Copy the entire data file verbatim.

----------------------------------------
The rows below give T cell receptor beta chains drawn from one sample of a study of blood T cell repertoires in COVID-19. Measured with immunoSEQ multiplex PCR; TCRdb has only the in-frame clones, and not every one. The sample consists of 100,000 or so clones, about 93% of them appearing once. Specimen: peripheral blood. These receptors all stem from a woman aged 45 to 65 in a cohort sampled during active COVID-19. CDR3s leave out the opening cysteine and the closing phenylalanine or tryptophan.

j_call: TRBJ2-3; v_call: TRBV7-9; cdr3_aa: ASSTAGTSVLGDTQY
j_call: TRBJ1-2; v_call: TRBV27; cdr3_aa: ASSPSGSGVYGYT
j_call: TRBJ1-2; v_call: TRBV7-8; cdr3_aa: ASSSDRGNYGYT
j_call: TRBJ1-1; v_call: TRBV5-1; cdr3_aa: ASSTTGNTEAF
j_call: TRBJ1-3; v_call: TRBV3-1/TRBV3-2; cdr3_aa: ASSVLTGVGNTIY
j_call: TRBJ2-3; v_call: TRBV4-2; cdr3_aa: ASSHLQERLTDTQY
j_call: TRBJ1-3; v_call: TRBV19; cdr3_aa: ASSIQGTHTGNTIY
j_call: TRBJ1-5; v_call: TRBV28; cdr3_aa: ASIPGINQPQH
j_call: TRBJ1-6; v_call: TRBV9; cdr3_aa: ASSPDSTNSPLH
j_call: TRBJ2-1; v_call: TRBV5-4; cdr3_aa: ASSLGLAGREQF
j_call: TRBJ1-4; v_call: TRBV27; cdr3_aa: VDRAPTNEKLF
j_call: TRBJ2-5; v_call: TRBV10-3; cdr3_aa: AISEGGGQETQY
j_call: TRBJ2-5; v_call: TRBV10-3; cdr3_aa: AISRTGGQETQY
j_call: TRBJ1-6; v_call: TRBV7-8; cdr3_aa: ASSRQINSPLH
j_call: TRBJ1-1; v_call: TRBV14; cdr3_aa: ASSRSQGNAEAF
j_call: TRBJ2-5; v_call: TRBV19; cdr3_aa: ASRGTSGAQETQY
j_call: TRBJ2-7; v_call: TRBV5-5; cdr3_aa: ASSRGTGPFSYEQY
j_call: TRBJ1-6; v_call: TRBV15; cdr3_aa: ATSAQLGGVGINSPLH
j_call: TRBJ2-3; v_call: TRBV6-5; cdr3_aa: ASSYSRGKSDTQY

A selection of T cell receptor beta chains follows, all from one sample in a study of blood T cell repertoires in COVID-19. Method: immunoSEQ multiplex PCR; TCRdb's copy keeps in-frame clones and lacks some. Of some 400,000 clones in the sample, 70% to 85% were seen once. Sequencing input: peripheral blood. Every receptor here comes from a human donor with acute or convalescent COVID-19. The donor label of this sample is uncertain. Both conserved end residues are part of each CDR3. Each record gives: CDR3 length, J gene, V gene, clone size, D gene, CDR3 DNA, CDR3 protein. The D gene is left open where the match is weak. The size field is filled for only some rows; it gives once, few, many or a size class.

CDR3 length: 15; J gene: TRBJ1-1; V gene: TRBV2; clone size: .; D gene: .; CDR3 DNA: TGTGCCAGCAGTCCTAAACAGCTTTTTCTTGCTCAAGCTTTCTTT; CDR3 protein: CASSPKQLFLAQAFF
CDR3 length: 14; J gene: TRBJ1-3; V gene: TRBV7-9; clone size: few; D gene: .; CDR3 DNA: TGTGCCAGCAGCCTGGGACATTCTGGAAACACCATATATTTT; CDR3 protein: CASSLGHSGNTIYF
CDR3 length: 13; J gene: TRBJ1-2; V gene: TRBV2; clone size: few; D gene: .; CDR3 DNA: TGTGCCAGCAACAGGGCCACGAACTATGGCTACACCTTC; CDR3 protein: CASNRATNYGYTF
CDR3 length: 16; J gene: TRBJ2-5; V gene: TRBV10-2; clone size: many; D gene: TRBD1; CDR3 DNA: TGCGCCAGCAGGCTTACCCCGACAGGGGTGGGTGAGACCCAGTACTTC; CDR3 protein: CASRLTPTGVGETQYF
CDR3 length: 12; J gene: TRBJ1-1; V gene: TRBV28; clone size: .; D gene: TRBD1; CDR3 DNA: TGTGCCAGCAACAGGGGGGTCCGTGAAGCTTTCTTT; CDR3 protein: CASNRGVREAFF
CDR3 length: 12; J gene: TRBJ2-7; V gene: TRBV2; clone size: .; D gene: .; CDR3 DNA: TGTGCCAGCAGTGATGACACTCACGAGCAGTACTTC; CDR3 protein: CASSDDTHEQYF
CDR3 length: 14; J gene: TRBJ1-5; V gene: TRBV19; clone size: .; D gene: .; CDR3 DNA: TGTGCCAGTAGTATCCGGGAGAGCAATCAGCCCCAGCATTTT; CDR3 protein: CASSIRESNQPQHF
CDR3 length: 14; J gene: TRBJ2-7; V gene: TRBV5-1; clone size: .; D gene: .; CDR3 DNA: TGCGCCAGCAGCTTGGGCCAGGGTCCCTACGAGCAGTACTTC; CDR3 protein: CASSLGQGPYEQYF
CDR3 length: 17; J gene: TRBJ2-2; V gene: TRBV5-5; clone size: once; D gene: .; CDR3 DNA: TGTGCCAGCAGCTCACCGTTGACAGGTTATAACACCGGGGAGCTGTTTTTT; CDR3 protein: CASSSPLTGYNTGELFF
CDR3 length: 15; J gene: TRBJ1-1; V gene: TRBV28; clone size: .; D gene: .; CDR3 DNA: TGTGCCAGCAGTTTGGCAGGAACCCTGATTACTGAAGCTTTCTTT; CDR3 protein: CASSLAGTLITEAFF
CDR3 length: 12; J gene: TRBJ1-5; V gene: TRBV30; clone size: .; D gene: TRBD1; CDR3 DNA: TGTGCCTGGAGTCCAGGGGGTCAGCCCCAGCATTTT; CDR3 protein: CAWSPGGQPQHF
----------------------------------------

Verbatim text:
The rows below give T cell receptor beta chains drawn from one sample of a study of blood T cell repertoires in COVID-19. Measured with immunoSEQ multiplex PCR; TCRdb has only the in-frame clones, and not every one. The sample consists of 100,000 or so clones, about 93% of them appearing once. Specimen: peripheral blood. These receptors all stem from a woman aged 45 to 65 in a cohort sampled during active COVID-19. CDR3s leave out the opening cysteine and the closing phenylalanine or tryptophan.

j_call: TRBJ2-3; v_call: TRBV7-9; cdr3_aa: ASSTAGTSVLGDTQY
j_call: TRBJ1-2; v_call: TRBV27; cdr3_aa: ASSPSGSGVYGYT
j_call: TRBJ1-2; v_call: TRBV7-8; cdr3_aa: ASSSDRGNYGYT
j_call: TRBJ1-1; v_call: TRBV5-1; cdr3_aa: ASSTTGNTEAF
j_call: TRBJ1-3; v_call: TRBV3-1/TRBV3-2; cdr3_aa: ASSVLTGVGNTIY
j_call: TRBJ2-3; v_call: TRBV4-2; cdr3_aa: ASSHLQERLTDTQY
j_call: TRBJ1-3; v_call: TRBV19; cdr3_aa: ASSIQGTHTGNTIY
j_call: TRBJ1-5; v_call: TRBV28; cdr3_aa: ASIPGINQPQH
j_call: TRBJ1-6; v_call: TRBV9; cdr3_aa: ASSPDSTNSPLH
j_call: TRBJ2-1; v_call: TRBV5-4; cdr3_aa: ASSLGLAGREQF
j_call: TRBJ1-4; v_call: TRBV27; cdr3_aa: VDRAPTNEKLF
j_call: TRBJ2-5; v_call: TRBV10-3; cdr3_aa: AISEGGGQETQY
j_call: TRBJ2-5; v_call: TRBV10-3; cdr3_aa: AISRTGGQETQY
j_call: TRBJ1-6; v_call: TRBV7-8; cdr3_aa: ASSRQINSPLH
j_call: TRBJ1-1; v_call: TRBV14; cdr3_aa: ASSRSQGNAEAF
j_call: TRBJ2-5; v_call: TRBV19; cdr3_aa: ASRGTSGAQETQY
j_call: TRBJ2-7; v_call: TRBV5-5; cdr3_aa: ASSRGTGPFSYEQY
j_call: TRBJ1-6; v_call: TRBV15; cdr3_aa: ATSAQLGGVGINSPLH
j_call: TRBJ2-3; v_call: TRBV6-5; cdr3_aa: ASSYSRGKSDTQY

A selection of T cell receptor beta chains follows, all from one sample in a study of blood T cell repertoires in COVID-19. Method: immunoSEQ multiplex PCR; TCRdb's copy keeps in-frame clones and lacks some. Of some 400,000 clones in the sample, 70% to 85% were seen once. Sequencing input: peripheral blood. Every receptor here comes from a human donor with acute or convalescent COVID-19. The donor label of this sample is uncertain. Both conserved end residues are part of each CDR3. Each record gives: CDR3 length, J gene, V gene, clone size, D gene, CDR3 DNA, CDR3 protein. The D gene is left open where the match is weak. The size field is filled for only some rows; it gives once, few, many or a size class.

CDR3 length: 15; J gene: TRBJ1-1; V gene: TRBV2; clone size: .; D gene: .; CDR3 DNA: TGTGCCAGCAGTCCTAAACAGCTTTTTCTTGCTCAAGCTTTCTTT; CDR3 protein: CASSPKQLFLAQAFF
CDR3 length: 14; J gene: TRBJ1-3; V gene: TRBV7-9; clone size: few; D gene: .; CDR3 DNA: TGTGCCAGCAGCCTGGGACATTCTGGAAACACCATATATTTT; CDR3 protein: CASSLGHSGNTIYF
CDR3 length: 13; J gene: TRBJ1-2; V gene: TRBV2; clone size: few; D gene: .; CDR3 DNA: TGTGCCAGCAACAGGGCCACGAACTATGGCTACACCTTC; CDR3 protein: CASNRATNYGYTF
CDR3 length: 16; J gene: TRBJ2-5; V gene: TRBV10-2; clone size: many; D gene: TRBD1; CDR3 DNA: TGCGCCAGCAGGCTTACCCCGACAGGGGTGGGTGAGACCCAGTACTTC; CDR3 protein: CASRLTPTGVGETQYF
CDR3 length: 12; J gene: TRBJ1-1; V gene: TRBV28; clone size: .; D gene: TRBD1; CDR3 DNA: TGTGCCAGCAACAGGGGGGTCCGTGAAGCTTTCTTT; CDR3 protein: CASNRGVREAFF
CDR3 length: 12; J gene: TRBJ2-7; V gene: TRBV2; clone size: .; D gene: .; CDR3 DNA: TGTGCCAGCAGTGATGACACTCACGAGCAGTACTTC; CDR3 protein: CASSDDTHEQYF
CDR3 length: 14; J gene: TRBJ1-5; V gene: TRBV19; clone size: .; D gene: .; CDR3 DNA: TGTGCCAGTAGTATCCGGGAGAGCAATCAGCCCCAGCATTTT; CDR3 protein: CASSIRESNQPQHF
CDR3 length: 14; J gene: TRBJ2-7; V gene: TRBV5-1; clone size: .; D gene: .; CDR3 DNA: TGCGCCAGCAGCTTGGGCCAGGGTCCCTACGAGCAGTACTTC; CDR3 protein: CASSLGQGPYEQYF
CDR3 length: 17; J gene: TRBJ2-2; V gene: TRBV5-5; clone size: once; D gene: .; CDR3 DNA: TGTGCCAGCAGCTCACCGTTGACAGGTTATAACACCGGGGAGCTGTTTTTT; CDR3 protein: CASSSPLTGYNTGELFF
CDR3 length: 15; J gene: TRBJ1-1; V gene: TRBV28; clone size: .; D gene: .; CDR3 DNA: TGTGCCAGCAGTTTGGCAGGAACCCTGATTACTGAAGCTTTCTTT; CDR3 protein: CASSLAGTLITEAFF
CDR3 length: 12; J gene: TRBJ1-5; V gene: TRBV30; clone size: .; D gene: TRBD1; CDR3 DNA: TGTGCCTGGAGTCCAGGGGGTCAGCCCCAGCATTTT; CDR3 protein: CAWSPGGQPQHF